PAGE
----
Motivations for Discipleship

White Arrow On Blue Ground

This blog post was adapted from a sermon that I gave at the Harvard Avenue Student Ministry‘s Disciple Now event on Friday, October 25, 2013.

Key Text: Colossians 3:1-13

Each follower of Christ, no matter how young or old, needs to take up his cross daily and pursue Jesus. Most Christians know that they need discipleship, but how do we get motivated to be and make disciples?

Apathy is a growing problem in America. The combination of economic and societal changes with an increased “busyness” has left many without the drive necessary to pursue bigger and better things. In 2011, the motivational market hit $11 billion in revenue. The average motivational speaker gets paid $4000-5000 per speaking event, with some commanding fees in excess of $100,000 per engagement.

Christians aren’t immune to apathy. In fact, one of the largest problems in the church today is biblical illiteracy stemming from believers not reading Scripture for themselves. Even fewer share the gospel or form discipleship relationships with other believers.

Motivations for Discipleship

To overcome this tendency towards apathy, here are 6 motivations for discipleship from Colossians 3:1-13:  Read more of this post

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Disciplined Disciples, Part 2

Bible Study 2

This blog post was adapted from a sermon that I gave at the Harvard Avenue Student Ministry youth group on Wednesday, January 9, 2013, as well as two talks Donald Whitney gave on Spiritual Disciplines at First Baptist Church in Fort Smith on February 8, 2013. 

Key Text: 1 Timothy 4:6-16

In Disciplined Disciples, Part 1, I made the case that all Christians have been called by Jesus to be and make disciples. If any person chooses to follow Christ, they must be ready to seek him through spiritual disciplines. In fact, we have redeemed so that we can pursue holiness. Using a story of my brother and I, I showed how holiness gives direction to our daily practice of spiritual disciplines.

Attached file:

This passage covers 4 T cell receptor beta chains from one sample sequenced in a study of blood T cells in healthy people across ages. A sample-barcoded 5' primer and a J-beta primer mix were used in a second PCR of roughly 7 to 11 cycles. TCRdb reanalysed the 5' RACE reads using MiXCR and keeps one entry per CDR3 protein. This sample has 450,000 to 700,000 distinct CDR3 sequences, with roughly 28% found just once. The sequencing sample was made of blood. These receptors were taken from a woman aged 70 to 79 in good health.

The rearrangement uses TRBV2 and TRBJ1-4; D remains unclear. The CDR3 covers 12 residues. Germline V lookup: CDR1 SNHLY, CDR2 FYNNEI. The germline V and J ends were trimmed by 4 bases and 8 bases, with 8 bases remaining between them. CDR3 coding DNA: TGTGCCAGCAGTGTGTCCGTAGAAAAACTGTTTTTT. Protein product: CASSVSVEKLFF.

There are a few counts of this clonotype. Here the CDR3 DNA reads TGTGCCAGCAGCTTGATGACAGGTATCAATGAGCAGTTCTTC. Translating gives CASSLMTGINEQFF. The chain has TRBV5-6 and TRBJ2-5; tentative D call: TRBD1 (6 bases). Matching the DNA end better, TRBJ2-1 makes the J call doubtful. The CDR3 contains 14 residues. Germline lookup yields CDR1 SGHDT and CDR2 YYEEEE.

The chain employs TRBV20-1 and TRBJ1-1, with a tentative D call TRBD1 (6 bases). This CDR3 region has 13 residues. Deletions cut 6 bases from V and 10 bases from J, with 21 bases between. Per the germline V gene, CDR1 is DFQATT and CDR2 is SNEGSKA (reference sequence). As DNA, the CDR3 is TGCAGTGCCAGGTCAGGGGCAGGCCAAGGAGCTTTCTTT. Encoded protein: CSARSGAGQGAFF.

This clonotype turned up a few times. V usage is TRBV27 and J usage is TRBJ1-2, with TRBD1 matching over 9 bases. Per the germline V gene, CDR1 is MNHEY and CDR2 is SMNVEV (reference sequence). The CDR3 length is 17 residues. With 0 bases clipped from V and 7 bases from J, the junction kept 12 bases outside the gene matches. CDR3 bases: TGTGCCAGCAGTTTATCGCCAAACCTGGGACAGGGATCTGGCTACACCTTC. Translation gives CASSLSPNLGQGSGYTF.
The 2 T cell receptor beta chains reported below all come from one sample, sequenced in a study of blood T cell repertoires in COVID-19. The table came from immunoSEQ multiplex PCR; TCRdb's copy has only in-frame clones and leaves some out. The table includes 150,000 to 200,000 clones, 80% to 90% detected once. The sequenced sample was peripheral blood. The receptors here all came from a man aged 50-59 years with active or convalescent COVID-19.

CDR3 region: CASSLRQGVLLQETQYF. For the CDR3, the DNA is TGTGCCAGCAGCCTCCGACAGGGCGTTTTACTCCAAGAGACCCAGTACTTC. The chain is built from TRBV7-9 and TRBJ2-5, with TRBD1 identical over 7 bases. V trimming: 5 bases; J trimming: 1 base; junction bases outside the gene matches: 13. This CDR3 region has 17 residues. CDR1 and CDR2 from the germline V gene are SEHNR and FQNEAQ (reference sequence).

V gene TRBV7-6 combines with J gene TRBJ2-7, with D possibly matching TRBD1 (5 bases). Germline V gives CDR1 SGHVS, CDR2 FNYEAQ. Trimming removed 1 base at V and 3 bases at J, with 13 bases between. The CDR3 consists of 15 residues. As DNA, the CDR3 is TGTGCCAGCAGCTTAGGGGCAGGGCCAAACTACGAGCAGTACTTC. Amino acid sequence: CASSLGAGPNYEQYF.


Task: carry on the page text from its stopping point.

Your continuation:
What are spiritual disciplines? Spiritual disciplines are those personal and corporate activities that promote spiritual growth. In other words, spiritual disciplines are like spiritual exercises. They are ways we can place ourselves in the path of God’s grace so that, over time, He can transform us “from one degree of glory to another” (2 Corinthians 3:18). While not every spiritual discipline is practiced on a daily basis, there are two that should be done every day: Bible intake and prayer.  Read more of this post

Disciplined Disciples

This blog post was adapted from a sermon that I gave at the Harvard Avenue Student Ministry youth group on Wednesday, January 9, 2013. It was also recently featured on The Millstone Blog.

Key Text: 1 Timothy 4:6-16

Chris and I at the 2012 Passion Conference

A Tale of Two Brothers

When I was a freshman or sophomore in high school, I decided that I wanted to learn how to play electric guitar. Being the good big brother I am, I also persuaded my little brother that he should learn to play bass so that we could start a band at some point in the future. He wasn’t terribly excited about the idea at first, but we both ended up asking Santa for our respective instruments that Christmas.  Read more of this post

Doing Virtuous Business

A few weeks ago, I had the opportunity to attend a screening of the PBS documentary “Doing Virtuous Business” at the new Berry Performing Arts Center on the campus of John Brown University. The documentary is based on Dr. Theodore Malloch‘s best-seller Spiritual Enterprise and takes a look at fourteen traits that translate into success for modern corporations, even during tense economic times.

Read more of this post

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